Returning to the more traditional concept of classic movies, I am realising more and more how many I have never seen. The main reason for that is because I am not a great fan of classics. I (almost) always want to see only the latest cutting edge things on the screen. I don't live in the past. Nevertheless, I know that I am wrong, because a lot of old movies fashioned the world into what it is now -- morals, the concept of right and wrong, gender roles, religious influence, family values, etc. It is important to know from where a lot of these ideas came to us, even the ones that are wrong.
Anyway, in spite of the changing world, Sunday is still a pretty boring day in a lot of the world, and it has become a day when my channel surfing often stops on the Paramount Channel. Today it stopped on "Le Train Sifflera Trois Fois." (The train will whistle three times.) I know that this is one of the top Western classics ever, but I have lived in France so long now that when the title is totally different from the original title, I am mystified as to the original title without looking it up. Today, though, it just took a few minutes for me to remember the "real" title when one character told another "I certainly would not take the train today at noon." Aha! High Noon.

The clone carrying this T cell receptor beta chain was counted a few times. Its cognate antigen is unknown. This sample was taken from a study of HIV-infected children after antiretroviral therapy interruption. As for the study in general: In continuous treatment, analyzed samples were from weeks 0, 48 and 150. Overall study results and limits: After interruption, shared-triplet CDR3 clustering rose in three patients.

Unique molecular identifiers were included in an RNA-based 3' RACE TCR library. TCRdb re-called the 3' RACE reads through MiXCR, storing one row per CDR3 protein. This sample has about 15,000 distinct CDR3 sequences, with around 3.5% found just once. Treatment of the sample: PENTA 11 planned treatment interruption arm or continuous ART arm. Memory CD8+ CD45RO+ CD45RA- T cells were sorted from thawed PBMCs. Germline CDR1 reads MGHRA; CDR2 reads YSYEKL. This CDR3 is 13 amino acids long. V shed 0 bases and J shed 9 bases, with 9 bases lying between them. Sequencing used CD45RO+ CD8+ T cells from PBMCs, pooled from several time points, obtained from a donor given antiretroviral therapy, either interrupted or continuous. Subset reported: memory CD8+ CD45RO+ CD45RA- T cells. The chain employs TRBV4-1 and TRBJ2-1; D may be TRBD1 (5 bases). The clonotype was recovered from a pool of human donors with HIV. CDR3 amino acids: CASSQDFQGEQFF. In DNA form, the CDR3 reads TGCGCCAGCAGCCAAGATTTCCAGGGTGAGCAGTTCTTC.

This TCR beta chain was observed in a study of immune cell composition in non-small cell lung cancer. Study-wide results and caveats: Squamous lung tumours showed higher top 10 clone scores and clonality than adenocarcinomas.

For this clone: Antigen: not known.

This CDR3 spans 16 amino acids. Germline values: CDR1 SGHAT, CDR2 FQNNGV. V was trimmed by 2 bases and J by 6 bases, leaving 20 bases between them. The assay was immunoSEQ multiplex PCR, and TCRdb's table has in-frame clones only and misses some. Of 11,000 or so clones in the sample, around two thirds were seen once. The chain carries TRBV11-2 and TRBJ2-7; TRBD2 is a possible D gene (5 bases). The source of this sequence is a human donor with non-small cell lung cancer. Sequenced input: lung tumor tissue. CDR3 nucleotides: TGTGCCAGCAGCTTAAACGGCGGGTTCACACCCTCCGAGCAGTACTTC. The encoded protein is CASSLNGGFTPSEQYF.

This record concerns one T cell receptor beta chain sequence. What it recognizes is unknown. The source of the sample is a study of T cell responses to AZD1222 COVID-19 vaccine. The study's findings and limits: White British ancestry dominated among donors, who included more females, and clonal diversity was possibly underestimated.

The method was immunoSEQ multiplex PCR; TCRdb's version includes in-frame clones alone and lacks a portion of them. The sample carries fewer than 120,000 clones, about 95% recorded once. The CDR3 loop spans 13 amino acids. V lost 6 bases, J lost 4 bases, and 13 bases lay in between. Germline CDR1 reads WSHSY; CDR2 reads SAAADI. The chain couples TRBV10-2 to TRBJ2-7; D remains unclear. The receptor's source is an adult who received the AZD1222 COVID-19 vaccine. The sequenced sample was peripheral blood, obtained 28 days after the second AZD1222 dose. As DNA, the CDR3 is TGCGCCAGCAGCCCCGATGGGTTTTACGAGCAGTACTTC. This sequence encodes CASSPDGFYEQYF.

The acting is so old fashioned, but the story remains gripping. Of course in old Hollywood movies, you know that good will always triumph over evil, so there's not really a huge amount of suspense, but I still instantly understood why it is a classic.
Have any of the rest of you discovered old classics decades later?
I'm having a giggle here about the term "classic movies" being those of the late 40s early 50s when my age of "classic movies" is a good 20 years earlier. For the era K2 is talking about, two I regularly rewatch are Sunset Boulevard and The Third Man. For me, there's just something more intense about black and white and the German or German film influenced directors (think German Expressionism) The works of Elia Kazan before he went much into color, On the Waterfront, Streetcar Named Desire, Viva Zapata among many others of his are also an important part of my film library.
I'd enjoy hearing the thoughts of others who are watching films of this era.